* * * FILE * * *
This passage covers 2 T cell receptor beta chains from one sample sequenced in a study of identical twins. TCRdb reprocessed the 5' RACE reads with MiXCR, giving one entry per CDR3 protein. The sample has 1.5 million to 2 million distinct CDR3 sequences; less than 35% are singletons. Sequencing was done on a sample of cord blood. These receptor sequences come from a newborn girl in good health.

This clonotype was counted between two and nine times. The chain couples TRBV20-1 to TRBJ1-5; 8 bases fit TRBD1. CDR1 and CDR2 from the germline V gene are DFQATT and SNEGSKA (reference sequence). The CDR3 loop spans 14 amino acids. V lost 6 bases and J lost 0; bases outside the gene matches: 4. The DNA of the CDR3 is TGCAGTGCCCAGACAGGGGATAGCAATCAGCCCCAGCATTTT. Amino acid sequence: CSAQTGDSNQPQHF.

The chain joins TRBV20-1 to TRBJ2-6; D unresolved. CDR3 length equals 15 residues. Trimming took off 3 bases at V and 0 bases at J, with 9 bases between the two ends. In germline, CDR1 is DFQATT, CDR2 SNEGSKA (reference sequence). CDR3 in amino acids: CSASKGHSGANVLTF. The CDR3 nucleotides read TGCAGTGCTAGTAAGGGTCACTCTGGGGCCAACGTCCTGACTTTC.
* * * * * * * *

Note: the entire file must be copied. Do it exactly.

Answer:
This passage covers 2 T cell receptor beta chains from one sample sequenced in a study of identical twins. TCRdb reprocessed the 5' RACE reads with MiXCR, giving one entry per CDR3 protein. The sample has 1.5 million to 2 million distinct CDR3 sequences; less than 35% are singletons. Sequencing was done on a sample of cord blood. These receptor sequences come from a newborn girl in good health.

This clonotype was counted between two and nine times. The chain couples TRBV20-1 to TRBJ1-5; 8 bases fit TRBD1. CDR1 and CDR2 from the germline V gene are DFQATT and SNEGSKA (reference sequence). The CDR3 loop spans 14 amino acids. V lost 6 bases and J lost 0; bases outside the gene matches: 4. The DNA of the CDR3 is TGCAGTGCCCAGACAGGGGATAGCAATCAGCCCCAGCATTTT. Amino acid sequence: CSAQTGDSNQPQHF.

The chain joins TRBV20-1 to TRBJ2-6; D unresolved. CDR3 length equals 15 residues. Trimming took off 3 bases at V and 0 bases at J, with 9 bases between the two ends. In germline, CDR1 is DFQATT, CDR2 SNEGSKA (reference sequence). CDR3 in amino acids: CSASKGHSGANVLTF. The CDR3 nucleotides read TGCAGTGCTAGTAAGGGTCACTCTGGGGCCAACGTCCTGACTTTC.